"If you would tell me the heart of a man, tell me not what he reads, but
what he re-reads." - Francois Mauriac
François Mauriac (1885-1970), born in Bordeaux, France, is considered one of
the greatest Roman Catholic writers of the 20th century. His father, a banker,
died when he was eighteen months old, leaving his mother with five children, of
which he was the youngest. He studied literature at Bordeaux and Paris but soon
became an independent writer. His first poems were published in 1909 but he did
not come to prominence until the publication of Le Baiser aux lepreux (A
Kiss for the Leper) in 1922. He is best remembered for Thérèse Desqueyroux (1927).
During World War I he served in the Balkans as a Red Cross hospital orderly.
In the Second World War he lived in occupied territory at his estate in Malagar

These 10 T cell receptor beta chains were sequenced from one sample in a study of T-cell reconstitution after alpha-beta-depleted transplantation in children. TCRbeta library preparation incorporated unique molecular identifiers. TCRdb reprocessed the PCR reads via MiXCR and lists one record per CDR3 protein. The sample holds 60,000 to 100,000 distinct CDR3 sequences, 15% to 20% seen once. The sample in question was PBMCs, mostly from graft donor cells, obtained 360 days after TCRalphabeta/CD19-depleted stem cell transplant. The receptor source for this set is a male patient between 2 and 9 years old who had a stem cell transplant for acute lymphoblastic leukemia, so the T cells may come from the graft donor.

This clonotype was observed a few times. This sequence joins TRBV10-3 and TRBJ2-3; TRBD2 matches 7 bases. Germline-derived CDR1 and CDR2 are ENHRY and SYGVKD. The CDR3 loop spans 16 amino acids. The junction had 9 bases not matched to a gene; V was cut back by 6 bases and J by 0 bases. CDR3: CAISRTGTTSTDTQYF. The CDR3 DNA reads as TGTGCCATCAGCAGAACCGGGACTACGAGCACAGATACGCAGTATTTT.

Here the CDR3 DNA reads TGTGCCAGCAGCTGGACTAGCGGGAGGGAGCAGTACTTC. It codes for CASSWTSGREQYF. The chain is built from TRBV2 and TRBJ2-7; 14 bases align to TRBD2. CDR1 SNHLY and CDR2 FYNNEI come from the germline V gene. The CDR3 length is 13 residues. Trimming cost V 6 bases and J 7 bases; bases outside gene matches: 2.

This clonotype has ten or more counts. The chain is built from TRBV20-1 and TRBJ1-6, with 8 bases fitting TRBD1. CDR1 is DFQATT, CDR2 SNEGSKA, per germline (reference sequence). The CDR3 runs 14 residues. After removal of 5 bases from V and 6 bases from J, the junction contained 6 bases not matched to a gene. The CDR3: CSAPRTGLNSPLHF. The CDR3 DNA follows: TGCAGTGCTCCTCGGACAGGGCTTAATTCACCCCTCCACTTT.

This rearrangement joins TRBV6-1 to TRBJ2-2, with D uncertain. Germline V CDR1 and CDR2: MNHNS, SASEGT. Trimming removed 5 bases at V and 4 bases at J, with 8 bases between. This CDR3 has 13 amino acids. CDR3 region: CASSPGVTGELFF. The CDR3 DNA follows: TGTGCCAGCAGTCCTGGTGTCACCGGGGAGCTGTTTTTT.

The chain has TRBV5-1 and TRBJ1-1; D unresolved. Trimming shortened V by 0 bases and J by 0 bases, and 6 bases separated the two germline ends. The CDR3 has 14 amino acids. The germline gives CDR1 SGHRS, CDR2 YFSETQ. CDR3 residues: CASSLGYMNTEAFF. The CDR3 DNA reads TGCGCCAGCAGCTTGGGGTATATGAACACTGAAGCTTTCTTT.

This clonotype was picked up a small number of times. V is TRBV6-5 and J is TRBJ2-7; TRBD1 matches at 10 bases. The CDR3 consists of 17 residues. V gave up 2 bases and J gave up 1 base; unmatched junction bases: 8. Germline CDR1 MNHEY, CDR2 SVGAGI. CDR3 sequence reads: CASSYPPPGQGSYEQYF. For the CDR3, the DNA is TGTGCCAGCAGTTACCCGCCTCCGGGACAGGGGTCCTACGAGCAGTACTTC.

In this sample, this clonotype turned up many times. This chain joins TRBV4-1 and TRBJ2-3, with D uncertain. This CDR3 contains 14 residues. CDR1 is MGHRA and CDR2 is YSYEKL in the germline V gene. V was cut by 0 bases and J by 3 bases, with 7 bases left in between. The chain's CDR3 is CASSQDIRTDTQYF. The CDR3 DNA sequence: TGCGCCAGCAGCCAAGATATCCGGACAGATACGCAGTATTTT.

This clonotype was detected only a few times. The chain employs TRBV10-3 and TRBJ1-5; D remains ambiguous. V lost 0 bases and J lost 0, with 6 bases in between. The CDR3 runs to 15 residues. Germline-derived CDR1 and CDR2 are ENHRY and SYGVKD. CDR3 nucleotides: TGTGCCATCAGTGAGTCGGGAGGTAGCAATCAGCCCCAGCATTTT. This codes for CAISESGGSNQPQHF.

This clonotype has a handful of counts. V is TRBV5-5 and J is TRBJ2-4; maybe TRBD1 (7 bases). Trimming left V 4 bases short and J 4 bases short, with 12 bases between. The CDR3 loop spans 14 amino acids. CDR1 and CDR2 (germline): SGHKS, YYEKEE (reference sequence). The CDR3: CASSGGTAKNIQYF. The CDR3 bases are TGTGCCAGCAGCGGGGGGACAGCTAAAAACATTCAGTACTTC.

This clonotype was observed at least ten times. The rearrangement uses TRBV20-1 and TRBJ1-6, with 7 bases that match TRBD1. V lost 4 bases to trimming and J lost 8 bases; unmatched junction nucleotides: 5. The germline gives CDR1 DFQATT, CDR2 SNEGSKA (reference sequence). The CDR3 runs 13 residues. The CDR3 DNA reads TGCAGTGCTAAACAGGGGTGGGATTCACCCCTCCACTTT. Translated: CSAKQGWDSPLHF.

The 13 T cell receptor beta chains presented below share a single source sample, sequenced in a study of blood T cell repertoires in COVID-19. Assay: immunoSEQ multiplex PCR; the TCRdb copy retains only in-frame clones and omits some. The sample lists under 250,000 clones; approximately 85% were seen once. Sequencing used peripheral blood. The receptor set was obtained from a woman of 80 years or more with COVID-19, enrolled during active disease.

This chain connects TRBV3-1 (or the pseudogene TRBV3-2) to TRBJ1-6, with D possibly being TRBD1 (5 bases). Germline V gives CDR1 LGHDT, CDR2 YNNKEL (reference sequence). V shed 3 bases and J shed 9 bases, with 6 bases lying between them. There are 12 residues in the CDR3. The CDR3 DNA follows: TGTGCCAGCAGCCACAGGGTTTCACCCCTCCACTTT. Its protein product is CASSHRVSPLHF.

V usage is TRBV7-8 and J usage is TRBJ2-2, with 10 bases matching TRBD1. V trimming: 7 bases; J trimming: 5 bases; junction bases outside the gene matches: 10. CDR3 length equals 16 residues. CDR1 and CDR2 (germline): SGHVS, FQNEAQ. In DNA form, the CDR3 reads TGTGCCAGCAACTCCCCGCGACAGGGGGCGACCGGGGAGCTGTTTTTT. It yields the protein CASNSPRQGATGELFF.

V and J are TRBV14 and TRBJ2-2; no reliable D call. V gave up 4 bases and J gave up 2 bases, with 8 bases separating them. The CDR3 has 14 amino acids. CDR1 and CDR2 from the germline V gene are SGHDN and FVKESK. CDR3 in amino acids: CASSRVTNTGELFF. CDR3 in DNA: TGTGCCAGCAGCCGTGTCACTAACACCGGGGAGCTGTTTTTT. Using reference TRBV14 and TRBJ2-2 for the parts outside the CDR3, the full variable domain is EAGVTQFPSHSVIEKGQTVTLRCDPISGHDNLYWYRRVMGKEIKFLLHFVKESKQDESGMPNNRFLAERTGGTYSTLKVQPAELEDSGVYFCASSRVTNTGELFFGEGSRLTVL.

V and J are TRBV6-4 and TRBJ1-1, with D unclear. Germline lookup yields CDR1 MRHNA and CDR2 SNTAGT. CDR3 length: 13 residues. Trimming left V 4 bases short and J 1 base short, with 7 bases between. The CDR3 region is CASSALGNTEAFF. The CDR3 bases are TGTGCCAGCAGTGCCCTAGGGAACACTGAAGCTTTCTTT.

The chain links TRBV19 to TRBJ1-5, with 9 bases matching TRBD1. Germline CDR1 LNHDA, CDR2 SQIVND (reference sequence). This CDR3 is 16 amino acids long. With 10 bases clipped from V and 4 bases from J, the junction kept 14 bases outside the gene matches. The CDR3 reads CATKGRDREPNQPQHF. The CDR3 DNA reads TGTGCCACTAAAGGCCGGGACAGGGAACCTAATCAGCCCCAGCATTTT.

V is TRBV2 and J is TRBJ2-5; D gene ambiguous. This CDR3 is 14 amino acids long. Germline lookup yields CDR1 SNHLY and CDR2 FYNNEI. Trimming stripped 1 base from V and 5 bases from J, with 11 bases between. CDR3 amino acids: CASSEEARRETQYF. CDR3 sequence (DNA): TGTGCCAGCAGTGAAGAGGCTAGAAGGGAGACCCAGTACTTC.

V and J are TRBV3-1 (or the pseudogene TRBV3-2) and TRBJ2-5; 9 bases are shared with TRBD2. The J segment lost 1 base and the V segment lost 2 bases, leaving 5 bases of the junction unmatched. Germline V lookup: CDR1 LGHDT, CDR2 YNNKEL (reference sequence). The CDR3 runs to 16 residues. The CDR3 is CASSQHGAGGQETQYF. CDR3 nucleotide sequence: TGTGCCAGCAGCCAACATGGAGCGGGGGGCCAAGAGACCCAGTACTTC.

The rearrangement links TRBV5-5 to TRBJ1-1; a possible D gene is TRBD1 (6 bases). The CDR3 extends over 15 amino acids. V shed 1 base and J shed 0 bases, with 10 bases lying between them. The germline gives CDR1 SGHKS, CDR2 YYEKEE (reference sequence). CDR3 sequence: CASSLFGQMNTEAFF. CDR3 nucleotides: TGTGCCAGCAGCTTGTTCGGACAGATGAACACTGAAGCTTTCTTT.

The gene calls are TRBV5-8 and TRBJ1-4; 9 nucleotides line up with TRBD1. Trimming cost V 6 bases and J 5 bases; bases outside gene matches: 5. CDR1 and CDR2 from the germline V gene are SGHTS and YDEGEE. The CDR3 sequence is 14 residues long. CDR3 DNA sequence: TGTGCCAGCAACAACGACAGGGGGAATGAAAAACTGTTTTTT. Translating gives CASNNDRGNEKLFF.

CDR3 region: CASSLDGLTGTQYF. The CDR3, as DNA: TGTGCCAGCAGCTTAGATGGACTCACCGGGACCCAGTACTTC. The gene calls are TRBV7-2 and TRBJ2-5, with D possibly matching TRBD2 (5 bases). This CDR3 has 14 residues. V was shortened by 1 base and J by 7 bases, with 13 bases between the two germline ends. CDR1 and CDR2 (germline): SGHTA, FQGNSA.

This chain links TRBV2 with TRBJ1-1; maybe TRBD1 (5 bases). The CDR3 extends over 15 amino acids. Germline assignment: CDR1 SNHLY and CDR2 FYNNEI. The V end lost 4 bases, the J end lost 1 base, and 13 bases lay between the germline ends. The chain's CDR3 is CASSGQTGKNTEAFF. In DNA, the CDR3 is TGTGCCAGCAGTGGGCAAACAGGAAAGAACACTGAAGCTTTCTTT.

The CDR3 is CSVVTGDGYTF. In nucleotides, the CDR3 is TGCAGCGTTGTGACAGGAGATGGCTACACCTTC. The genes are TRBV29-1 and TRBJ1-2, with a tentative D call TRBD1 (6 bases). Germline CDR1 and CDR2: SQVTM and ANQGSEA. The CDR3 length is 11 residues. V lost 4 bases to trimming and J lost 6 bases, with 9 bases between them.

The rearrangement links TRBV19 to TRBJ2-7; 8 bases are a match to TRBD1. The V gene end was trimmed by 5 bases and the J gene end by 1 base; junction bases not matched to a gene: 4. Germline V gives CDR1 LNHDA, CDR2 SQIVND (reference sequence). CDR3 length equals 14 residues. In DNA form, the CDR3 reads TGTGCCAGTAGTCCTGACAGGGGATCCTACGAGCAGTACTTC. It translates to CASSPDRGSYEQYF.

and in Paris, where he published Le Cahier noir (The Black Notebook)
under the pseudonym Forez. After the war de Gaulle made him a Grand Officer of
the Legion of Honour. He was elected to the Académie Française in 1933, and in
1952 won the Nobel Prize in Literature; he was also awarded the Grand Cross of
the Légion d'honneur in 1958.
In addition to his novels he published several plays which were produced by
the Comédie Française. He was also a journalist and editorial writer for the
French newspaper, Figaro. During the 1950s he championed Algerian
independence, as well as an end to French colonialism in Vietnam. He also
encouraged Elie Wiesel to write about his experiences during the Holocaust.